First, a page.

Depression and IBD

2018

2018


We hope that understanding how the brain and IBD interact will improve both the physical and mental wellbeing of people living with IBD.

Dr Richard Pollok
St George’s, University of London

What is this research looking at?  

People with Crohn’s or colitis are more likely to experience depression than the general population. But the relationship between symptoms of IBD, use of antidepressants, flares and the impact of bowel surgery on mental health are not well-understood. To learn more about this, the study has a number of aims.  

To find out who might be most at risk of depression and how it is treated, researchers will answer the following questions:   

  • How common is depression in people with IBD?  
  • What factors make depression more likely?  
  • How are antidepressants used to treat people with depression and IBD?   
  • Has this changed over the past 10 years and if so how.  

Small studies have suggested that antidepressant medication may reduce the number of flares and the need for steroid treatment.  The research team will explore whether people with depression and IBD experience more flares, and look at the impact of antidepressant use on flares and the need for steroids.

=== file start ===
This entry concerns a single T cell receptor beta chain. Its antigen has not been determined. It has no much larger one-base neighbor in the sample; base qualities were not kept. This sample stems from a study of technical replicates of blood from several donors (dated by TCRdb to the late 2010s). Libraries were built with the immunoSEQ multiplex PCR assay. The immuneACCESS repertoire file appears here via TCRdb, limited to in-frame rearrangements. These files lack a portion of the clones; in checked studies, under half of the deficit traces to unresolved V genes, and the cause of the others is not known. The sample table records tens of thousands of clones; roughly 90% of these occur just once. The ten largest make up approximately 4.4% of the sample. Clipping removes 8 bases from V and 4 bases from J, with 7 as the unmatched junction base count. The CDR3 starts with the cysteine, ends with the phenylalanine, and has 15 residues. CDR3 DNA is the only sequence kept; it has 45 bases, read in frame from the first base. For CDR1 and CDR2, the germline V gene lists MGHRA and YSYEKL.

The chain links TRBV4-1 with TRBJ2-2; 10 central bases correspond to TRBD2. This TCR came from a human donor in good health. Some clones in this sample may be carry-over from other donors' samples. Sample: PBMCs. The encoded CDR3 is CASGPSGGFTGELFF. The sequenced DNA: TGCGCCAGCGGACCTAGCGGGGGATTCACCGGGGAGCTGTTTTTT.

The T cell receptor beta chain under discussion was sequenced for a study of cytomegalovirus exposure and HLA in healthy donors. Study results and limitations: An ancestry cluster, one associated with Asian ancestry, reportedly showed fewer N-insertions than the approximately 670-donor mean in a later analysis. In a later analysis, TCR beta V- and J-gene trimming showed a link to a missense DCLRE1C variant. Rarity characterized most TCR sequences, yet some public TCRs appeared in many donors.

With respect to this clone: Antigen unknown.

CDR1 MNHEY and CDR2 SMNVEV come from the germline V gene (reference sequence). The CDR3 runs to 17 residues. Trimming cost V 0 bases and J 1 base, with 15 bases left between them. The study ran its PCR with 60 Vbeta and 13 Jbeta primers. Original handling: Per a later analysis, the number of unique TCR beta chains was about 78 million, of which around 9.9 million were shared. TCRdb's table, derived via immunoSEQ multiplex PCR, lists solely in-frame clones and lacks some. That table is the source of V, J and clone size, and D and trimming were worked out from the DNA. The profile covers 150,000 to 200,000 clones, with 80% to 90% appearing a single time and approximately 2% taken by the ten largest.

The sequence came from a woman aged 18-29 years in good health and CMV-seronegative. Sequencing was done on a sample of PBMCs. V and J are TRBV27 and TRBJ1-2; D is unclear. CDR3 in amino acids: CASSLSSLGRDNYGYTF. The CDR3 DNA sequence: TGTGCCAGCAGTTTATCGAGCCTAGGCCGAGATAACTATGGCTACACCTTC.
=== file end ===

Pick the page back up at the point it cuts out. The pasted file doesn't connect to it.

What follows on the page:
Bowel surgery is a treatment option for about half of people with Crohn’s and 1 in 6 who have ulcerative colitis. But the impact of IBD-related surgery on mental health, particularly for people considering a stoma, is unknown.  The researchers want to know what the relationship is between having surgery – in particular having a stoma - and developing depression.   

To answer these questions, the team will examine the medical records of more than 19,500 people with IBD from the Clinical Practice Research Datalink database.  

What do the researchers think this could mean for people with IBD?  

Understanding what influences depression in people with IBD and the effect depression can have on symptoms will help health professionals address the mental health needs of people with Crohn’s and colitis.  

Findings could also lead to more effective support in shared decision-making regarding surgery, especially for people considering stoma.  And a greater understanding of how antidepressant medication impacts on flares could suggest a novel treatment approach to flare management.  

Who is leading the research: Dr Richard Pollok, St George’s, University of London 
Award amount: £89,670 
Duration: 18 months  
Official title of the application: Depression and antidepressant medications: their relationship to clinical outcomes in IBD